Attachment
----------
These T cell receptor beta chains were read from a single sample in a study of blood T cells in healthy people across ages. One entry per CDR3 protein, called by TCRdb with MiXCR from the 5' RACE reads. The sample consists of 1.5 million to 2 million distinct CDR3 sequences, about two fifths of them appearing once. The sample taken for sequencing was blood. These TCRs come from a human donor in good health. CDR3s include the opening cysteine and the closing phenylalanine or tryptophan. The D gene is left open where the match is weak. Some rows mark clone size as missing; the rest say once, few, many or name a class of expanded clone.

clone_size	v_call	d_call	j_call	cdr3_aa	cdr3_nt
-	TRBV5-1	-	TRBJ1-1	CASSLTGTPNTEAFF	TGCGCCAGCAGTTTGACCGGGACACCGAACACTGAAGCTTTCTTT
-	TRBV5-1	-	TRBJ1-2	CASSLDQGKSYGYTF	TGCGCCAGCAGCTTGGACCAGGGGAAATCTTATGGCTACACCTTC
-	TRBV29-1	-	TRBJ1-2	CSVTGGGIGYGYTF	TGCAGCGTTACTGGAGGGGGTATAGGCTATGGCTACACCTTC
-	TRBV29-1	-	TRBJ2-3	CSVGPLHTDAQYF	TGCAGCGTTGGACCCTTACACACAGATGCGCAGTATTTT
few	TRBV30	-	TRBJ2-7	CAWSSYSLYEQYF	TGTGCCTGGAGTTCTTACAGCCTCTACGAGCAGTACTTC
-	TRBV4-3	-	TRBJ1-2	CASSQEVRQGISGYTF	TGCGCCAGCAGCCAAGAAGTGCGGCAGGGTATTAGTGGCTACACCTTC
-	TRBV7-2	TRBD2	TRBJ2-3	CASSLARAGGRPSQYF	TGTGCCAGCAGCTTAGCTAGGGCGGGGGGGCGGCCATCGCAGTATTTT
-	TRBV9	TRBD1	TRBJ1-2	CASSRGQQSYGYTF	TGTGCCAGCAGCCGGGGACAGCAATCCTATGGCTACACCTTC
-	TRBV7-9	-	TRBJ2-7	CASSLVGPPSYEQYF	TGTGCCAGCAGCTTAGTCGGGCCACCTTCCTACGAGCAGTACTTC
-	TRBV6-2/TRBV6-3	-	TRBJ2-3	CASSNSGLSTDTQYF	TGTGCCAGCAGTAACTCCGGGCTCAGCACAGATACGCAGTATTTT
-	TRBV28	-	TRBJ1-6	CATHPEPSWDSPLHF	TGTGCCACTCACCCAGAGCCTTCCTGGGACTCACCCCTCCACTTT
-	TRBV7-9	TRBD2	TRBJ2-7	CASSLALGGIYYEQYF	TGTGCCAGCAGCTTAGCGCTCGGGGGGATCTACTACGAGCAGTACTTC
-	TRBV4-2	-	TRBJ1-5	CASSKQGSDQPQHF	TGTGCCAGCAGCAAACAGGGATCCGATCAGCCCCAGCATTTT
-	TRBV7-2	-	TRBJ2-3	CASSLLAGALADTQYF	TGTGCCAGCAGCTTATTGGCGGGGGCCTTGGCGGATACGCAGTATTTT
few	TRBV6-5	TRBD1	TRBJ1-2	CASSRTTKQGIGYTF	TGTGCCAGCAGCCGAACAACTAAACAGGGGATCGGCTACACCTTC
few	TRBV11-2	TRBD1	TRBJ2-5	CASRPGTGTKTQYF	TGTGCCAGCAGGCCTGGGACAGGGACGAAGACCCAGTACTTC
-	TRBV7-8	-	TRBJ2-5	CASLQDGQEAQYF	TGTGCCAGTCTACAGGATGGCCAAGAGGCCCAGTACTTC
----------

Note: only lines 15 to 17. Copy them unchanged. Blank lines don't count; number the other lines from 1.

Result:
-	TRBV4-2	-	TRBJ1-5	CASSKQGSDQPQHF	TGTGCCAGCAGCAAACAGGGATCCGATCAGCCCCAGCATTTT
-	TRBV7-2	-	TRBJ2-3	CASSLLAGALADTQYF	TGTGCCAGCAGCTTATTGGCGGGGGCCTTGGCGGATACGCAGTATTTT
few	TRBV6-5	TRBD1	TRBJ1-2	CASSRTTKQGIGYTF	TGTGCCAGCAGCCGAACAACTAAACAGGGGATCGGCTACACCTTC